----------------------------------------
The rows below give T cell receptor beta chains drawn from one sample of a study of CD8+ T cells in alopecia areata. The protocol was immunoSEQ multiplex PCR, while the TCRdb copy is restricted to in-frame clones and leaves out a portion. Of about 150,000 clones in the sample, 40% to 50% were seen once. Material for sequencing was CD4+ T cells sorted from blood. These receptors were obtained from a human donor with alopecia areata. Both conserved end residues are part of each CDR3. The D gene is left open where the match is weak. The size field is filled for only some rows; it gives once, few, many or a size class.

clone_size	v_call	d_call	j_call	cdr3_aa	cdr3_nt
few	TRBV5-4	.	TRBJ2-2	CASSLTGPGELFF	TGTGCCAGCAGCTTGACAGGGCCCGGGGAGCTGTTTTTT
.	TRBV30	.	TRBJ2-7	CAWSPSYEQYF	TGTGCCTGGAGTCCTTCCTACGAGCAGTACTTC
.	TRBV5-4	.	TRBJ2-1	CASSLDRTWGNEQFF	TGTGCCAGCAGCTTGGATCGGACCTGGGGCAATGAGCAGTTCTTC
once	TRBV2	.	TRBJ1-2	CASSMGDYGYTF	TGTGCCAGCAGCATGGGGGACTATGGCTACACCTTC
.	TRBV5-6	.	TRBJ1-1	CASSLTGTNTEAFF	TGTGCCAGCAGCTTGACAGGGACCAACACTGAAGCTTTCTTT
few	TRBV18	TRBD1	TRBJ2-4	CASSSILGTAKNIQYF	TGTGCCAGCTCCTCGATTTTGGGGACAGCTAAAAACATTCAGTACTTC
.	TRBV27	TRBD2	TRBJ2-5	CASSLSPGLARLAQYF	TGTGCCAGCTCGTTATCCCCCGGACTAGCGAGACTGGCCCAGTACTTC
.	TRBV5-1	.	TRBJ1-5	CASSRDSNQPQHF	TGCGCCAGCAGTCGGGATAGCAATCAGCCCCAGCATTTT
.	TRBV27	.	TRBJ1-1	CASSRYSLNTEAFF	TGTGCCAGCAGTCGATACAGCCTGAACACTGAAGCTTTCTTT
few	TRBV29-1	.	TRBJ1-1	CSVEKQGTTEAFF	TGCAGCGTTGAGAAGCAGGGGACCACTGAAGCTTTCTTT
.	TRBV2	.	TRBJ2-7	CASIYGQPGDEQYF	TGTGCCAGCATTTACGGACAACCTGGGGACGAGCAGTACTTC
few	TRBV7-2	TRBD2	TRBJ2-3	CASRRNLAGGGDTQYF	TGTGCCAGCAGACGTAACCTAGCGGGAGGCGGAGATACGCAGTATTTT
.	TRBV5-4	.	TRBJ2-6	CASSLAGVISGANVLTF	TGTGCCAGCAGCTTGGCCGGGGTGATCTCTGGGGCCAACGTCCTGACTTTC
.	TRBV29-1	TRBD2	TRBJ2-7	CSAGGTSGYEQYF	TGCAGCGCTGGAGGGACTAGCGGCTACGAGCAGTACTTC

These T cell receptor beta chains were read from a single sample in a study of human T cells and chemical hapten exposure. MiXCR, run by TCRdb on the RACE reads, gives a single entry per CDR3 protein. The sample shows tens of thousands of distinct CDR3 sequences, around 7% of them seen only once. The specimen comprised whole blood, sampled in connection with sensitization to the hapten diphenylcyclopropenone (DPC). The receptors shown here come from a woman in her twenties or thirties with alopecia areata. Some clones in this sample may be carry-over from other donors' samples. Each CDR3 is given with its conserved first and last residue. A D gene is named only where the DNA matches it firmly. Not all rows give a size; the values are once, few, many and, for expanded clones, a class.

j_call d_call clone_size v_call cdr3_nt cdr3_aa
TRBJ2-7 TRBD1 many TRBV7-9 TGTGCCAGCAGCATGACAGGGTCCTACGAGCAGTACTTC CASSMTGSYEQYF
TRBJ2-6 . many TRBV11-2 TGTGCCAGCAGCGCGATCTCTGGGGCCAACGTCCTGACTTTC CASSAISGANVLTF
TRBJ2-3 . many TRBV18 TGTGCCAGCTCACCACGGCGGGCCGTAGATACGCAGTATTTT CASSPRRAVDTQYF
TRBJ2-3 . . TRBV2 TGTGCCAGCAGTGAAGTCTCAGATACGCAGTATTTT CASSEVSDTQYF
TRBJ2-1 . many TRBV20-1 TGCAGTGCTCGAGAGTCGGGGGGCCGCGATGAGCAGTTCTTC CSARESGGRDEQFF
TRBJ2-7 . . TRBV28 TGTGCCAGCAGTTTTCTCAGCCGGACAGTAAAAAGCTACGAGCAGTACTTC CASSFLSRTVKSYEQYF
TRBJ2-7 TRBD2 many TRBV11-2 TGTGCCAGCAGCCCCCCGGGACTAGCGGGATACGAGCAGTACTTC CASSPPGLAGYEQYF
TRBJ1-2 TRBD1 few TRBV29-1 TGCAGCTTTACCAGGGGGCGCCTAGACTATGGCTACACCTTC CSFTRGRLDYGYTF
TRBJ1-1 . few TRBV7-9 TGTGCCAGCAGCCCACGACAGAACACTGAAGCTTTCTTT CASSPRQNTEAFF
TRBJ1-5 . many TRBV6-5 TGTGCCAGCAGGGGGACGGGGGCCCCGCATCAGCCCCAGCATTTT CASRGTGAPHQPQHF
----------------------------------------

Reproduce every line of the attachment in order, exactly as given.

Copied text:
The rows below give T cell receptor beta chains drawn from one sample of a study of CD8+ T cells in alopecia areata. The protocol was immunoSEQ multiplex PCR, while the TCRdb copy is restricted to in-frame clones and leaves out a portion. Of about 150,000 clones in the sample, 40% to 50% were seen once. Material for sequencing was CD4+ T cells sorted from blood. These receptors were obtained from a human donor with alopecia areata. Both conserved end residues are part of each CDR3. The D gene is left open where the match is weak. The size field is filled for only some rows; it gives once, few, many or a size class.

clone_size	v_call	d_call	j_call	cdr3_aa	cdr3_nt
few	TRBV5-4	.	TRBJ2-2	CASSLTGPGELFF	TGTGCCAGCAGCTTGACAGGGCCCGGGGAGCTGTTTTTT
.	TRBV30	.	TRBJ2-7	CAWSPSYEQYF	TGTGCCTGGAGTCCTTCCTACGAGCAGTACTTC
.	TRBV5-4	.	TRBJ2-1	CASSLDRTWGNEQFF	TGTGCCAGCAGCTTGGATCGGACCTGGGGCAATGAGCAGTTCTTC
once	TRBV2	.	TRBJ1-2	CASSMGDYGYTF	TGTGCCAGCAGCATGGGGGACTATGGCTACACCTTC
.	TRBV5-6	.	TRBJ1-1	CASSLTGTNTEAFF	TGTGCCAGCAGCTTGACAGGGACCAACACTGAAGCTTTCTTT
few	TRBV18	TRBD1	TRBJ2-4	CASSSILGTAKNIQYF	TGTGCCAGCTCCTCGATTTTGGGGACAGCTAAAAACATTCAGTACTTC
.	TRBV27	TRBD2	TRBJ2-5	CASSLSPGLARLAQYF	TGTGCCAGCTCGTTATCCCCCGGACTAGCGAGACTGGCCCAGTACTTC
.	TRBV5-1	.	TRBJ1-5	CASSRDSNQPQHF	TGCGCCAGCAGTCGGGATAGCAATCAGCCCCAGCATTTT
.	TRBV27	.	TRBJ1-1	CASSRYSLNTEAFF	TGTGCCAGCAGTCGATACAGCCTGAACACTGAAGCTTTCTTT
few	TRBV29-1	.	TRBJ1-1	CSVEKQGTTEAFF	TGCAGCGTTGAGAAGCAGGGGACCACTGAAGCTTTCTTT
.	TRBV2	.	TRBJ2-7	CASIYGQPGDEQYF	TGTGCCAGCATTTACGGACAACCTGGGGACGAGCAGTACTTC
few	TRBV7-2	TRBD2	TRBJ2-3	CASRRNLAGGGDTQYF	TGTGCCAGCAGACGTAACCTAGCGGGAGGCGGAGATACGCAGTATTTT
.	TRBV5-4	.	TRBJ2-6	CASSLAGVISGANVLTF	TGTGCCAGCAGCTTGGCCGGGGTGATCTCTGGGGCCAACGTCCTGACTTTC
.	TRBV29-1	TRBD2	TRBJ2-7	CSAGGTSGYEQYF	TGCAGCGCTGGAGGGACTAGCGGCTACGAGCAGTACTTC

These T cell receptor beta chains were read from a single sample in a study of human T cells and chemical hapten exposure. MiXCR, run by TCRdb on the RACE reads, gives a single entry per CDR3 protein. The sample shows tens of thousands of distinct CDR3 sequences, around 7% of them seen only once. The specimen comprised whole blood, sampled in connection with sensitization to the hapten diphenylcyclopropenone (DPC). The receptors shown here come from a woman in her twenties or thirties with alopecia areata. Some clones in this sample may be carry-over from other donors' samples. Each CDR3 is given with its conserved first and last residue. A D gene is named only where the DNA matches it firmly. Not all rows give a size; the values are once, few, many and, for expanded clones, a class.

j_call d_call clone_size v_call cdr3_nt cdr3_aa
TRBJ2-7 TRBD1 many TRBV7-9 TGTGCCAGCAGCATGACAGGGTCCTACGAGCAGTACTTC CASSMTGSYEQYF
TRBJ2-6 . many TRBV11-2 TGTGCCAGCAGCGCGATCTCTGGGGCCAACGTCCTGACTTTC CASSAISGANVLTF
TRBJ2-3 . many TRBV18 TGTGCCAGCTCACCACGGCGGGCCGTAGATACGCAGTATTTT CASSPRRAVDTQYF
TRBJ2-3 . . TRBV2 TGTGCCAGCAGTGAAGTCTCAGATACGCAGTATTTT CASSEVSDTQYF
TRBJ2-1 . many TRBV20-1 TGCAGTGCTCGAGAGTCGGGGGGCCGCGATGAGCAGTTCTTC CSARESGGRDEQFF
TRBJ2-7 . . TRBV28 TGTGCCAGCAGTTTTCTCAGCCGGACAGTAAAAAGCTACGAGCAGTACTTC CASSFLSRTVKSYEQYF
TRBJ2-7 TRBD2 many TRBV11-2 TGTGCCAGCAGCCCCCCGGGACTAGCGGGATACGAGCAGTACTTC CASSPPGLAGYEQYF
TRBJ1-2 TRBD1 few TRBV29-1 TGCAGCTTTACCAGGGGGCGCCTAGACTATGGCTACACCTTC CSFTRGRLDYGYTF
TRBJ1-1 . few TRBV7-9 TGTGCCAGCAGCCCACGACAGAACACTGAAGCTTTCTTT CASSPRQNTEAFF
TRBJ1-5 . many TRBV6-5 TGTGCCAGCAGGGGGACGGGGGCCCCGCATCAGCCCCAGCATTTT CASRGTGAPHQPQHF